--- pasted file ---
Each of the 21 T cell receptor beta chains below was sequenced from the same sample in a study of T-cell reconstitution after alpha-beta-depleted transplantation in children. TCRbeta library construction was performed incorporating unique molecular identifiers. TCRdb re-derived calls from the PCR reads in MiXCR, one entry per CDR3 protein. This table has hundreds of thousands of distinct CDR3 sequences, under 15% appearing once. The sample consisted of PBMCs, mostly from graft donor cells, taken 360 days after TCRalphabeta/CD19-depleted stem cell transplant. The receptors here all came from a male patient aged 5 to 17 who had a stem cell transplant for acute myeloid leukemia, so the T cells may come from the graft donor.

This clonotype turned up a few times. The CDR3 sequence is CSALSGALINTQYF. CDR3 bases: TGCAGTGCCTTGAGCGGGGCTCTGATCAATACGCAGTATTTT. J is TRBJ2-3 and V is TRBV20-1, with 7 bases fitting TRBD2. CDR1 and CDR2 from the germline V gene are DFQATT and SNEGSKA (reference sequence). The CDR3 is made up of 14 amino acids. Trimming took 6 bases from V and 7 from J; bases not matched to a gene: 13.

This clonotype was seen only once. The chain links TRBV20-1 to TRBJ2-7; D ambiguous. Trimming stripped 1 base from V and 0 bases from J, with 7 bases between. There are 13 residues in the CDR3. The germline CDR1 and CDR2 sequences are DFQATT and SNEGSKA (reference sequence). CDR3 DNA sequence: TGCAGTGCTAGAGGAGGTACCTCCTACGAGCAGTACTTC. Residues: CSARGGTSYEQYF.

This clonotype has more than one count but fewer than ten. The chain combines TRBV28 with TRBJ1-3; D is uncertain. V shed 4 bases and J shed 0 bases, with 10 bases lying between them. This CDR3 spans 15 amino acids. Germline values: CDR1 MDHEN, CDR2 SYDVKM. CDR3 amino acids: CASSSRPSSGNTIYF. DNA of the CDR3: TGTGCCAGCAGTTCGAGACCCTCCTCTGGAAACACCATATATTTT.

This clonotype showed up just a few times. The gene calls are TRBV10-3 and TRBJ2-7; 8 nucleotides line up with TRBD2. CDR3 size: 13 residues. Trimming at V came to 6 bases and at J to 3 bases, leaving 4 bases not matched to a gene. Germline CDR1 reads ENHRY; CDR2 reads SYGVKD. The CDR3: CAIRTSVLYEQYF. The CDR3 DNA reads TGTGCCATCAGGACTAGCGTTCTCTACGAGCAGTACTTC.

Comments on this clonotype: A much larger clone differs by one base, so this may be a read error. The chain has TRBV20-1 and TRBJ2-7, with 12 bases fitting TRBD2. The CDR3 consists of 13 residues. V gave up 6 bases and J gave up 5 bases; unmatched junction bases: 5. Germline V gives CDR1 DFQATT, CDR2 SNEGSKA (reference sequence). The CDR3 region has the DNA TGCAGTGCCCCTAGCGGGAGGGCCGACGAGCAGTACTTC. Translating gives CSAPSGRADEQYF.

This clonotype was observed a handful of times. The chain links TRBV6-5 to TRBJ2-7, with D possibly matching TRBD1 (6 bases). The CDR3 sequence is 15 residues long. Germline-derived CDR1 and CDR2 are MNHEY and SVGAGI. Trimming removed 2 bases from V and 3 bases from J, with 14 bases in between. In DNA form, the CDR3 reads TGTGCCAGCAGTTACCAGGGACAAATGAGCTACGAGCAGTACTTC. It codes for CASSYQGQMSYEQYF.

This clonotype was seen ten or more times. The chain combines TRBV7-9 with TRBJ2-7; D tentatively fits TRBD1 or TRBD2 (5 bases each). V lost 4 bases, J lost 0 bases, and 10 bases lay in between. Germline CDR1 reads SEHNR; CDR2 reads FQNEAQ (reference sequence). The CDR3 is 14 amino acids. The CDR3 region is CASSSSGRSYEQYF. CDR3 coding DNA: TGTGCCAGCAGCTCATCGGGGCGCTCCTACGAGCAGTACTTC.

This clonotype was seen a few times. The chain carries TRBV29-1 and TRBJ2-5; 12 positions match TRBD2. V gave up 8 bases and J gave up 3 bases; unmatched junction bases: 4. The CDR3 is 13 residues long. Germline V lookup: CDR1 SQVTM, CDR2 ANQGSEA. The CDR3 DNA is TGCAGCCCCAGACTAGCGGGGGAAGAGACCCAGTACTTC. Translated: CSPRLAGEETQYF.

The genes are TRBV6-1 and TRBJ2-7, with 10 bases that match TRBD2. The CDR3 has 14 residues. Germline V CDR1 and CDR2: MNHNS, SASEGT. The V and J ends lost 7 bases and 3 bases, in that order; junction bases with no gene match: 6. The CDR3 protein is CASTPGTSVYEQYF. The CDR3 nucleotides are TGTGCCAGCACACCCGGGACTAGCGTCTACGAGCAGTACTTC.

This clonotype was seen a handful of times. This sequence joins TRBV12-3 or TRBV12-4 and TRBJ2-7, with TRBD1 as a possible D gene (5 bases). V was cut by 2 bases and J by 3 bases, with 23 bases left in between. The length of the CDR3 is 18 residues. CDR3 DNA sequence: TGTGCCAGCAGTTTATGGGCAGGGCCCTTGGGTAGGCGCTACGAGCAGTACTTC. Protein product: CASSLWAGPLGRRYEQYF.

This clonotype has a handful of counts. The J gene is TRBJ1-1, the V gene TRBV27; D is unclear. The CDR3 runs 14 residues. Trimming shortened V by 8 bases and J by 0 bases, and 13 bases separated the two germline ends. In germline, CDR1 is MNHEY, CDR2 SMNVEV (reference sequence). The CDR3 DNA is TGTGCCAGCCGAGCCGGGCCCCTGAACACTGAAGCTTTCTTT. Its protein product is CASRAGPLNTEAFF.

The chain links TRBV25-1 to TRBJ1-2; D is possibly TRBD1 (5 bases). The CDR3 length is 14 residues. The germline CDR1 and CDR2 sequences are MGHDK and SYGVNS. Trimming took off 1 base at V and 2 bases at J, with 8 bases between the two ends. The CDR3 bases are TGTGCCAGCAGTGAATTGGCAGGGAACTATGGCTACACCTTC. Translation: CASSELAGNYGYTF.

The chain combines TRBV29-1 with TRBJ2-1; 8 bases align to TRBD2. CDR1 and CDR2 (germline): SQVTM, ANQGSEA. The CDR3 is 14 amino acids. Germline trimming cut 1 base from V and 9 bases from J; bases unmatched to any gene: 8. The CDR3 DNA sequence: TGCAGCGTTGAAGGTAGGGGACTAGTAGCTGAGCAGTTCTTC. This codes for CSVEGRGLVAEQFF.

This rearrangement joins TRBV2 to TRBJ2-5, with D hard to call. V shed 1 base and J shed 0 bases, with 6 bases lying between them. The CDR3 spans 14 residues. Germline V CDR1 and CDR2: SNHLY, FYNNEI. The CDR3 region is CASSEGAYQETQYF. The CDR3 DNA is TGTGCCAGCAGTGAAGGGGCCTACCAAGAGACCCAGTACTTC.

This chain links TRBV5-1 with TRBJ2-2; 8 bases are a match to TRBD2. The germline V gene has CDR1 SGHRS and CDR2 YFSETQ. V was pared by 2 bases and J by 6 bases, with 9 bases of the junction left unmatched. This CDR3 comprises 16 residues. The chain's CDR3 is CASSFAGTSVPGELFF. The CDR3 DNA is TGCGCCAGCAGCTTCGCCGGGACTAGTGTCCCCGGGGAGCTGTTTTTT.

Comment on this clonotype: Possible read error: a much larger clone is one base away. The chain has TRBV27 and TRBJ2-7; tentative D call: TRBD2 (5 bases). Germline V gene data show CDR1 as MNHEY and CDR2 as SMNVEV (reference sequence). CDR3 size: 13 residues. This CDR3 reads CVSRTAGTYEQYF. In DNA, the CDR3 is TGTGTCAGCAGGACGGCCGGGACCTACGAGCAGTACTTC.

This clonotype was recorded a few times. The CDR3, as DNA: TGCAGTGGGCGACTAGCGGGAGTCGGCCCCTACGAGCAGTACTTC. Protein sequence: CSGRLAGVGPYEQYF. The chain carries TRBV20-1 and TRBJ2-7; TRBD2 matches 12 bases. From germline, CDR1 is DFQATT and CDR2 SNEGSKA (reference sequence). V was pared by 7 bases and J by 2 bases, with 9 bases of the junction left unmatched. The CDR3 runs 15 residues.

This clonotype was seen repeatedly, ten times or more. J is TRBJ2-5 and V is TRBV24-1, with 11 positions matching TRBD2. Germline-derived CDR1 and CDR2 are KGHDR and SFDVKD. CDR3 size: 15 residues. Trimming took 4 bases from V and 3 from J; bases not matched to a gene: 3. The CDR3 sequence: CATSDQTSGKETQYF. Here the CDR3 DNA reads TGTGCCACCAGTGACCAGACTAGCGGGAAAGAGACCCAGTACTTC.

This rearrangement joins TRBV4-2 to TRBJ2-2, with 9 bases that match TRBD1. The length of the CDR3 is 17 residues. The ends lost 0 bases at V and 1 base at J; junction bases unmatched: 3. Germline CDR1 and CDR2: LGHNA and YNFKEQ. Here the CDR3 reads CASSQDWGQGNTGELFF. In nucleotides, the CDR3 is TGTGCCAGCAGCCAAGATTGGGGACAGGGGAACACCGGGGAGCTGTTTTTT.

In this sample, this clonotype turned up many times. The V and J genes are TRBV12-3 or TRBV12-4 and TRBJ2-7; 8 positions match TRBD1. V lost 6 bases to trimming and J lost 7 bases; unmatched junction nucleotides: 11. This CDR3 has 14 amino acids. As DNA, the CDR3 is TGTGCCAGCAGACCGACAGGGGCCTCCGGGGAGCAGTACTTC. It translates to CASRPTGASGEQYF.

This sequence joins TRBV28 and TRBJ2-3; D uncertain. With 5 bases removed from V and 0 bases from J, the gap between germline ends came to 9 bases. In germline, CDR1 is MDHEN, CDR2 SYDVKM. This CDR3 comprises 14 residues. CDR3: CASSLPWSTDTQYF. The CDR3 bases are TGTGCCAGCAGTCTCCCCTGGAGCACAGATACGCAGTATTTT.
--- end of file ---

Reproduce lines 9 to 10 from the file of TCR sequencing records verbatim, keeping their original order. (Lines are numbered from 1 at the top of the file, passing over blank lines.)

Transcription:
This clonotype was seen a few times. The chain carries TRBV29-1 and TRBJ2-5; 12 positions match TRBD2. V gave up 8 bases and J gave up 3 bases; unmatched junction bases: 4. The CDR3 is 13 residues long. Germline V lookup: CDR1 SQVTM, CDR2 ANQGSEA. The CDR3 DNA is TGCAGCCCCAGACTAGCGGGGGAAGAGACCCAGTACTTC. Translated: CSPRLAGEETQYF.

The genes are TRBV6-1 and TRBJ2-7, with 10 bases that match TRBD2. The CDR3 has 14 residues. Germline V CDR1 and CDR2: MNHNS, SASEGT. The V and J ends lost 7 bases and 3 bases, in that order; junction bases with no gene match: 6. The CDR3 protein is CASTPGTSVYEQYF. The CDR3 nucleotides are TGTGCCAGCACACCCGGGACTAGCGTCTACGAGCAGTACTTC.